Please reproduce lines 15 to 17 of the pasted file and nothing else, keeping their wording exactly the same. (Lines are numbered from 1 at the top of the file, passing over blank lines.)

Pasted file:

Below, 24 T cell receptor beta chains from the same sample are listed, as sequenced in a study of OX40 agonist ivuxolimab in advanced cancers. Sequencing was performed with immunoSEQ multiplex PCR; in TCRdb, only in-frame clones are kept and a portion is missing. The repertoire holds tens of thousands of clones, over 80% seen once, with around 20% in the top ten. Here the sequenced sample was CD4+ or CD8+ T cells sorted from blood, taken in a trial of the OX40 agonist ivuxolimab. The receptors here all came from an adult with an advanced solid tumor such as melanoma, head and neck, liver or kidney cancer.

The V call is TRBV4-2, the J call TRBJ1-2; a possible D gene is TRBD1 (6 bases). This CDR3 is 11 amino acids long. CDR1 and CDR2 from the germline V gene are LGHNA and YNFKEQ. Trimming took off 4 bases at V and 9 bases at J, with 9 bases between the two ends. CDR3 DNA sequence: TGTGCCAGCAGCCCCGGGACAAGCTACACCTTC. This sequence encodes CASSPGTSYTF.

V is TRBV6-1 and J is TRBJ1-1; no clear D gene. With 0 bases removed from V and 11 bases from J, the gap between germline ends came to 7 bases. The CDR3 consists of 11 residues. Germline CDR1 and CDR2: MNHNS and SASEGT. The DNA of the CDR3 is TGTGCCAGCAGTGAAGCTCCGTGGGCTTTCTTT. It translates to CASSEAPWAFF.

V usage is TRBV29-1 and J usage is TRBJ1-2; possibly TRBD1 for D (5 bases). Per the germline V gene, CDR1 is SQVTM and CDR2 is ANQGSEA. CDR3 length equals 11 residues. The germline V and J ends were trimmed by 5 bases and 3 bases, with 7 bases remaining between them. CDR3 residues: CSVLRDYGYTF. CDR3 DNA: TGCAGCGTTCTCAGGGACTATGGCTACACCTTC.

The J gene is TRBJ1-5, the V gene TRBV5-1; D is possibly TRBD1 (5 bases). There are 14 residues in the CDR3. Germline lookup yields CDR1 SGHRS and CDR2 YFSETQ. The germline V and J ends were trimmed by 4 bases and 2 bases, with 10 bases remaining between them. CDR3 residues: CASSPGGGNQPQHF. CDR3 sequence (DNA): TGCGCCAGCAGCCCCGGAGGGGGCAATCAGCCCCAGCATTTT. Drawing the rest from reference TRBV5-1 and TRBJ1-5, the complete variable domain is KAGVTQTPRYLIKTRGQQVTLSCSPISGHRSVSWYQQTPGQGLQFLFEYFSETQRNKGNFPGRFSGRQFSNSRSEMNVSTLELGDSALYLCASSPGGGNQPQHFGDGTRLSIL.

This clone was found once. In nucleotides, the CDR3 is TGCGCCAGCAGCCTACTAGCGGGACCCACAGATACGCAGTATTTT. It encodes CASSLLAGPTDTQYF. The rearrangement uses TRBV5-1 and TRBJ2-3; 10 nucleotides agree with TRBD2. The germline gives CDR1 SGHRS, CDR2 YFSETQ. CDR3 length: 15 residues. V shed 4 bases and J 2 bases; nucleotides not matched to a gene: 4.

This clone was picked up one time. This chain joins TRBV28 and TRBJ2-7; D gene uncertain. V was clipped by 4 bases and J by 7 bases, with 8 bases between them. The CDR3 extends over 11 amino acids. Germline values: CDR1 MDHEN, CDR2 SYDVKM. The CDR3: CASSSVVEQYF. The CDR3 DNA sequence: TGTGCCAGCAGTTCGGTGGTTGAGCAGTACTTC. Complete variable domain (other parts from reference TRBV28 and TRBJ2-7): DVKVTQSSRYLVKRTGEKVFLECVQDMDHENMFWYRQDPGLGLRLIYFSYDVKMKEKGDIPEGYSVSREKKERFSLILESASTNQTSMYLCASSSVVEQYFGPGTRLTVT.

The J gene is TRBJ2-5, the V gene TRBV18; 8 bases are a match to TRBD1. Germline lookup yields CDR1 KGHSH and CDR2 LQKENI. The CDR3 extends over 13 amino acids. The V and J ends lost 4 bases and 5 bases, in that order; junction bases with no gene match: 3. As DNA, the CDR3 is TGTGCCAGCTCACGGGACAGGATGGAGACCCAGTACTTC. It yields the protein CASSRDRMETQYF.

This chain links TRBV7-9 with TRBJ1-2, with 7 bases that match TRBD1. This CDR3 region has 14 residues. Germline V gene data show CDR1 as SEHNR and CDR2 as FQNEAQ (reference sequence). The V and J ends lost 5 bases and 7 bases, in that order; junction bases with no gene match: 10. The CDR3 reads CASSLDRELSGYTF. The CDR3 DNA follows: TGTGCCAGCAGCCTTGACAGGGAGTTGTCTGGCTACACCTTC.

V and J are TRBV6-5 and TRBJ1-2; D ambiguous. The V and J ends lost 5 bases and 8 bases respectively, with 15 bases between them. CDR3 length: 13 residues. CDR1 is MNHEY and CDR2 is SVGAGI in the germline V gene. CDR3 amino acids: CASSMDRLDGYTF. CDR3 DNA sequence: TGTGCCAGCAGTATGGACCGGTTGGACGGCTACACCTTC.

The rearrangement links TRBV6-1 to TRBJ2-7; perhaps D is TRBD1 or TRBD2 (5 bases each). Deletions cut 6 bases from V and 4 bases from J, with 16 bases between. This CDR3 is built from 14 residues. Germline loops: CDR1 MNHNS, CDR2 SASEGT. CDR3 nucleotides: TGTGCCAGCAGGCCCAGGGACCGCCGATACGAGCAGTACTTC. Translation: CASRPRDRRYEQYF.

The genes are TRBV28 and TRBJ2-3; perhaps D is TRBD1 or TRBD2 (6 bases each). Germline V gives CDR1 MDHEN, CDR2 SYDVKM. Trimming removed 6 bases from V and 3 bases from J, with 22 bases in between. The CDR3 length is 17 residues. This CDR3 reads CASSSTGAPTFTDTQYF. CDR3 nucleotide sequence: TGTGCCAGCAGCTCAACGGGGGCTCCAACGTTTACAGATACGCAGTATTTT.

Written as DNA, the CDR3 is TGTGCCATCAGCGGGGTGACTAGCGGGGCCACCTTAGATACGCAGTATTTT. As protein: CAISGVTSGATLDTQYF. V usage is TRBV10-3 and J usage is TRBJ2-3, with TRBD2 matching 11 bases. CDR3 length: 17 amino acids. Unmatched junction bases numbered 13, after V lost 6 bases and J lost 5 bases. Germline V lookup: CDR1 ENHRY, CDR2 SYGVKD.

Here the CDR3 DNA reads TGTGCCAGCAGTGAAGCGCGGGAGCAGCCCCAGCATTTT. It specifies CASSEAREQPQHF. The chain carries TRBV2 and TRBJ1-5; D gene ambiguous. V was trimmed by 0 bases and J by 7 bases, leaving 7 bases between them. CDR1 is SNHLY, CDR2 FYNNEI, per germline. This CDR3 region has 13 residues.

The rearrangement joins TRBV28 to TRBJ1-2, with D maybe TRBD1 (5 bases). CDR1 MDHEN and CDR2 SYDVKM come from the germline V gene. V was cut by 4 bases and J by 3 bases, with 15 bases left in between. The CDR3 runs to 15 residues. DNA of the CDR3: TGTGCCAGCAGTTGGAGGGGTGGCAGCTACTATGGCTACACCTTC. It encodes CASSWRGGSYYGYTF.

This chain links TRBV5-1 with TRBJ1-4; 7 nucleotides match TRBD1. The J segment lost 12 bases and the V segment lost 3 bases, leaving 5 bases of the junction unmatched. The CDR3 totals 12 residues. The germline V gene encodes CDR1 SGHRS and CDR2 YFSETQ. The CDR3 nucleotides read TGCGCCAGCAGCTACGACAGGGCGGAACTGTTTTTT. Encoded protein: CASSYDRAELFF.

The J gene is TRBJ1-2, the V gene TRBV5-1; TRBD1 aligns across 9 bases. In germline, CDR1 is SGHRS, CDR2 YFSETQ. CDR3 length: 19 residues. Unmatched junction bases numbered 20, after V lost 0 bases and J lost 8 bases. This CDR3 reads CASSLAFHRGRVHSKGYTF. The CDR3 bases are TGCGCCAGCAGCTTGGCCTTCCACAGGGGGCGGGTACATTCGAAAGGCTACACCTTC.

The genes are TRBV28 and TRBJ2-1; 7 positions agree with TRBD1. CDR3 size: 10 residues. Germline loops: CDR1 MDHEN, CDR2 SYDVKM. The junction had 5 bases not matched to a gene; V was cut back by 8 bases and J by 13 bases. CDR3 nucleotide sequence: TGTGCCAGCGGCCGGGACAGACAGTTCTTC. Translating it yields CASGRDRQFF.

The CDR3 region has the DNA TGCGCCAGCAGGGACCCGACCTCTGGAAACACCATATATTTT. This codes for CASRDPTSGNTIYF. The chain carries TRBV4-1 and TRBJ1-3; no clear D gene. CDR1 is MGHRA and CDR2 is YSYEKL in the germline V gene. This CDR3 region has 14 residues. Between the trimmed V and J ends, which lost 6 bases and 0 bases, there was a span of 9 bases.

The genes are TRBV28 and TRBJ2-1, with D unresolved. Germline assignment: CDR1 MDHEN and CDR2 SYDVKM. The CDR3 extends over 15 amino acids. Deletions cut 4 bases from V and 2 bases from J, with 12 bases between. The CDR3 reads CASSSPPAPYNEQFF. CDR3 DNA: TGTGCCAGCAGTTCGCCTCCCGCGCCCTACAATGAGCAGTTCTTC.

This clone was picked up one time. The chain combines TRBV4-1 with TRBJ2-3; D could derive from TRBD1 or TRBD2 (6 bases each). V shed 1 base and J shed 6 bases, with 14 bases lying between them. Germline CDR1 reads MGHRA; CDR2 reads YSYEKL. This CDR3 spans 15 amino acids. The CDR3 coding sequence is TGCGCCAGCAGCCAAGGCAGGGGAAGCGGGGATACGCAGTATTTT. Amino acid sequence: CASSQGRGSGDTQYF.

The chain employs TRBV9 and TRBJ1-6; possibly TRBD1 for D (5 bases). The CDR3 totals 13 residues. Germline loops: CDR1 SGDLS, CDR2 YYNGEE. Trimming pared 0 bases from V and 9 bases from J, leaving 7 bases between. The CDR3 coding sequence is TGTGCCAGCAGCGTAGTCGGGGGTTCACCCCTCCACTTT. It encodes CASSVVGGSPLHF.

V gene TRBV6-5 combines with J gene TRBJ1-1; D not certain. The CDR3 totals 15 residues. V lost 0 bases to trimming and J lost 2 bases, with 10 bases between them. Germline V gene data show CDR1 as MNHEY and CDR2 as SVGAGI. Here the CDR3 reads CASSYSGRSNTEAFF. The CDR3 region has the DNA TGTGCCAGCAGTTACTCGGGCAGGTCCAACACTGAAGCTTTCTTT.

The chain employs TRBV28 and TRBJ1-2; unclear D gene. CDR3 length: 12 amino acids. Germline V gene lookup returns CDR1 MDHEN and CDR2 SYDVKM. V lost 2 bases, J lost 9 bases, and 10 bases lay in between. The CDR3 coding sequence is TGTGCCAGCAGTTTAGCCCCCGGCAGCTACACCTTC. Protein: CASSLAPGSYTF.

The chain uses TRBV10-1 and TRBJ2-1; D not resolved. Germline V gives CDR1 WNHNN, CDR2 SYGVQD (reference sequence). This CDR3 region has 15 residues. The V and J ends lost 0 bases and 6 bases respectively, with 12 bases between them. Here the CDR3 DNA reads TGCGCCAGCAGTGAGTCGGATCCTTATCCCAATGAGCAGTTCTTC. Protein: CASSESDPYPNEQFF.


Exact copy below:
The rearrangement joins TRBV28 to TRBJ1-2, with D maybe TRBD1 (5 bases). CDR1 MDHEN and CDR2 SYDVKM come from the germline V gene. V was cut by 4 bases and J by 3 bases, with 15 bases left in between. The CDR3 runs to 15 residues. DNA of the CDR3: TGTGCCAGCAGTTGGAGGGGTGGCAGCTACTATGGCTACACCTTC. It encodes CASSWRGGSYYGYTF.

This chain links TRBV5-1 with TRBJ1-4; 7 nucleotides match TRBD1. The J segment lost 12 bases and the V segment lost 3 bases, leaving 5 bases of the junction unmatched. The CDR3 totals 12 residues. The germline V gene encodes CDR1 SGHRS and CDR2 YFSETQ. The CDR3 nucleotides read TGCGCCAGCAGCTACGACAGGGCGGAACTGTTTTTT. Encoded protein: CASSYDRAELFF.

The J gene is TRBJ1-2, the V gene TRBV5-1; TRBD1 aligns across 9 bases. In germline, CDR1 is SGHRS, CDR2 YFSETQ. CDR3 length: 19 residues. Unmatched junction bases numbered 20, after V lost 0 bases and J lost 8 bases. This CDR3 reads CASSLAFHRGRVHSKGYTF. The CDR3 bases are TGCGCCAGCAGCTTGGCCTTCCACAGGGGGCGGGTACATTCGAAAGGCTACACCTTC.